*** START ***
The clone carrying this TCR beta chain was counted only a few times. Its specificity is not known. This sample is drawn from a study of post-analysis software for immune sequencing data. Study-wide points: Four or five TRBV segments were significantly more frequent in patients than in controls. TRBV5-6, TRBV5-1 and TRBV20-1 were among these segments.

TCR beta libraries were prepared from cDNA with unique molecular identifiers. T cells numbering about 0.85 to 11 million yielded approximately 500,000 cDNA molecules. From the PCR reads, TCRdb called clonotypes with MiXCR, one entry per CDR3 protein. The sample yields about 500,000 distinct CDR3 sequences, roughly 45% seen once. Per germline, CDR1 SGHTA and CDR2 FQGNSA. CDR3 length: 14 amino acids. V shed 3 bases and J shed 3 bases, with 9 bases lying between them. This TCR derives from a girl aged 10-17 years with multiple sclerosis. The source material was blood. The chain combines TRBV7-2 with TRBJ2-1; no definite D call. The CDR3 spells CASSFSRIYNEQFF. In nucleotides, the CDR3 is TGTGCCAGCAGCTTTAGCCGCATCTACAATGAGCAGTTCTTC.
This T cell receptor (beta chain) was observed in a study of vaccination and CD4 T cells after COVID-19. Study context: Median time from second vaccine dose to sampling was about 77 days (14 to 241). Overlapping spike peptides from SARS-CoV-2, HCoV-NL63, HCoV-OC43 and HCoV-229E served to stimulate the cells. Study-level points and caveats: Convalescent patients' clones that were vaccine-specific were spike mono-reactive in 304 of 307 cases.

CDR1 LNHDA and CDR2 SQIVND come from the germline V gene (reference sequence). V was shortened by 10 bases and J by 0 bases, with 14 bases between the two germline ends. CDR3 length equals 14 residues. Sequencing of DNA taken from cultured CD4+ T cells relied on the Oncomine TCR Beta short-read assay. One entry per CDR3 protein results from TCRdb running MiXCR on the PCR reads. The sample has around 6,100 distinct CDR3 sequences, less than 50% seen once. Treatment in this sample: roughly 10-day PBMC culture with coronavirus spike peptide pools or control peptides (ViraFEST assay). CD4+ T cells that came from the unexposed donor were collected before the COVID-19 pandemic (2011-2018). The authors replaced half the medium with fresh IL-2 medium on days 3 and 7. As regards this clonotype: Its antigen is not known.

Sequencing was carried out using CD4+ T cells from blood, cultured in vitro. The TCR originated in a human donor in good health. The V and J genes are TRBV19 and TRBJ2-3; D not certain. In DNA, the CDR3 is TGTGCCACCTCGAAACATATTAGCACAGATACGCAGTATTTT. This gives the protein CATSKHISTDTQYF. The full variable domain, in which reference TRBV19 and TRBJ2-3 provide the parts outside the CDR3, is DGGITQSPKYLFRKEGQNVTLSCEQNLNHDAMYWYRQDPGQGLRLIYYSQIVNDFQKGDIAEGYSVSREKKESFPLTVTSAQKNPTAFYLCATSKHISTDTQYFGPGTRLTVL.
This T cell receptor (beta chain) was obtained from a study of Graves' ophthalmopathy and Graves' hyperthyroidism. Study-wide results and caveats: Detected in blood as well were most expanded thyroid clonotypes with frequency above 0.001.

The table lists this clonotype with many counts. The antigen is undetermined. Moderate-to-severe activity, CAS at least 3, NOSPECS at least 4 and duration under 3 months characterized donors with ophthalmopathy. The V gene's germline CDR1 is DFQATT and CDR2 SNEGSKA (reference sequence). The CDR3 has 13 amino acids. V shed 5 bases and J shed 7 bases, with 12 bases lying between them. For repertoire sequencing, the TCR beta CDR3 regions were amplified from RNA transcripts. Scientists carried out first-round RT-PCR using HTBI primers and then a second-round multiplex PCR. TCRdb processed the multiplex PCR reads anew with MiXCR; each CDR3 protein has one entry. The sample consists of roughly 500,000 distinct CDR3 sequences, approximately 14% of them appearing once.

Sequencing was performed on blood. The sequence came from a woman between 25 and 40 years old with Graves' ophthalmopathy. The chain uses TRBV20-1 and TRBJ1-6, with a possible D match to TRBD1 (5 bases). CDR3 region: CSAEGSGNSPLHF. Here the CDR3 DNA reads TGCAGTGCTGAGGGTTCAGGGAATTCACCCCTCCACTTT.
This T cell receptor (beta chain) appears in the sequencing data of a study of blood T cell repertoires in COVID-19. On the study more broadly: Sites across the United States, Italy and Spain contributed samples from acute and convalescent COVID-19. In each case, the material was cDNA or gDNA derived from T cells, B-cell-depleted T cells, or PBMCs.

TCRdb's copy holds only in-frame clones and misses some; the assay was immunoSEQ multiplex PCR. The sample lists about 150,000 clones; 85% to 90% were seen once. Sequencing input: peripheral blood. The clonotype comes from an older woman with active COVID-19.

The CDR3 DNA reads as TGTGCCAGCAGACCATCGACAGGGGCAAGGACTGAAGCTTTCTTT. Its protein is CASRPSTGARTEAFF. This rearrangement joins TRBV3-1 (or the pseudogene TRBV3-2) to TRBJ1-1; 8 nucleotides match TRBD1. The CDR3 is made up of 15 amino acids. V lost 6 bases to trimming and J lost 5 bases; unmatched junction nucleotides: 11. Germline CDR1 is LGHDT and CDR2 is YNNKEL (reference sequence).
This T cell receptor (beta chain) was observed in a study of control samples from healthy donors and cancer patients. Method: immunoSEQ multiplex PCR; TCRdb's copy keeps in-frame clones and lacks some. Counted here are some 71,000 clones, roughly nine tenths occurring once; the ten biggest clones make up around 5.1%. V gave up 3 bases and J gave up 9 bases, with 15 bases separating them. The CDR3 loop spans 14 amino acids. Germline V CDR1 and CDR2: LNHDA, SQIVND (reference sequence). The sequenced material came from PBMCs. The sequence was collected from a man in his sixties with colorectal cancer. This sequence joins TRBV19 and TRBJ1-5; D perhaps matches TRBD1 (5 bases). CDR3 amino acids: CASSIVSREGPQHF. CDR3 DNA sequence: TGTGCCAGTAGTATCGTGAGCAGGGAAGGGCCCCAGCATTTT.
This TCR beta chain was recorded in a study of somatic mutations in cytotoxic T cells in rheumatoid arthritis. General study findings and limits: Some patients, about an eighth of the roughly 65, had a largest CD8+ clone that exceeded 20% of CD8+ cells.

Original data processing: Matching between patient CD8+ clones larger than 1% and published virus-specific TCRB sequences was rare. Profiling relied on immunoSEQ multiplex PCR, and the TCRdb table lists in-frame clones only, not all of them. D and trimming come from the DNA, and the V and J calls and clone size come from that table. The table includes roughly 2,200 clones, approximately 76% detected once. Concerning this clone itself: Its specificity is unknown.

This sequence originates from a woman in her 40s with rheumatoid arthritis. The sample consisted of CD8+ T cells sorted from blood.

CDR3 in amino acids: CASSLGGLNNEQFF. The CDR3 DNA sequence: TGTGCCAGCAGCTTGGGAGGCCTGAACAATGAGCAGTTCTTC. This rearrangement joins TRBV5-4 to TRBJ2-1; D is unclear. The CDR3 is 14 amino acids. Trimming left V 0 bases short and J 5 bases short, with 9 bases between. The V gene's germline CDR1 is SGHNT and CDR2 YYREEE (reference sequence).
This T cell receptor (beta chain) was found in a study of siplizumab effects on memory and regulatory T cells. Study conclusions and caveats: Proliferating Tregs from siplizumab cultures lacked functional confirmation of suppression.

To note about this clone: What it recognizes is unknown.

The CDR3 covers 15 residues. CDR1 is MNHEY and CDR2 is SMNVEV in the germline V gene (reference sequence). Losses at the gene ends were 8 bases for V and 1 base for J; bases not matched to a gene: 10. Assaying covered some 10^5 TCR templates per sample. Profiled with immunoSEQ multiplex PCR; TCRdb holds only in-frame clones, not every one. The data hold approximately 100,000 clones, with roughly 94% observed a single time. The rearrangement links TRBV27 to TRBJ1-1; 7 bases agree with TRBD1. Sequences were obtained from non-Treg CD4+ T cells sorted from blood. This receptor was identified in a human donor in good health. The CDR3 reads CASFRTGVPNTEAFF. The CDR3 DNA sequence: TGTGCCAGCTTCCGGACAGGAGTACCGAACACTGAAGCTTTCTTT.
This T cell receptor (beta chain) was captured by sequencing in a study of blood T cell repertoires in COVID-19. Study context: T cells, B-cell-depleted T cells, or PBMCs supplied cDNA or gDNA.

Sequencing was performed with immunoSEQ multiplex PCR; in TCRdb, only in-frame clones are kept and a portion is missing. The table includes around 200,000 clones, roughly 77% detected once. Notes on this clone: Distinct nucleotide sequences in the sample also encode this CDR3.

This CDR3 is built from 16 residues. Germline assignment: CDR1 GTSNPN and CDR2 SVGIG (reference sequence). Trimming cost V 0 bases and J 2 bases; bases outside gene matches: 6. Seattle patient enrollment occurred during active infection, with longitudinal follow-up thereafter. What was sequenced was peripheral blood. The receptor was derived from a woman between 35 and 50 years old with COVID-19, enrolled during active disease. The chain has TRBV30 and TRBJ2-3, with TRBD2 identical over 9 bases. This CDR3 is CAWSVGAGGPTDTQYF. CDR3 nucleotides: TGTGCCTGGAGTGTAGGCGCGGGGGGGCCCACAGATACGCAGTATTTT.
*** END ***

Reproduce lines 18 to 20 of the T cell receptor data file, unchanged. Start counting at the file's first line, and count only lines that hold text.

To note about this clone: What it recognizes is unknown.

The CDR3 covers 15 residues. CDR1 is MNHEY and CDR2 is SMNVEV in the germline V gene (reference sequence). Losses at the gene ends were 8 bases for V and 1 base for J; bases not matched to a gene: 10. Assaying covered some 10^5 TCR templates per sample. Profiled with immunoSEQ multiplex PCR; TCRdb holds only in-frame clones, not every one. The data hold approximately 100,000 clones, with roughly 94% observed a single time. The rearrangement links TRBV27 to TRBJ1-1; 7 bases agree with TRBD1. Sequences were obtained from non-Treg CD4+ T cells sorted from blood. This receptor was identified in a human donor in good health. The CDR3 reads CASFRTGVPNTEAFF. The CDR3 DNA sequence: TGTGCCAGCTTCCGGACAGGAGTACCGAACACTGAAGCTTTCTTT.
This T cell receptor (beta chain) was captured by sequencing in a study of blood T cell repertoires in COVID-19. Study context: T cells, B-cell-depleted T cells, or PBMCs supplied cDNA or gDNA.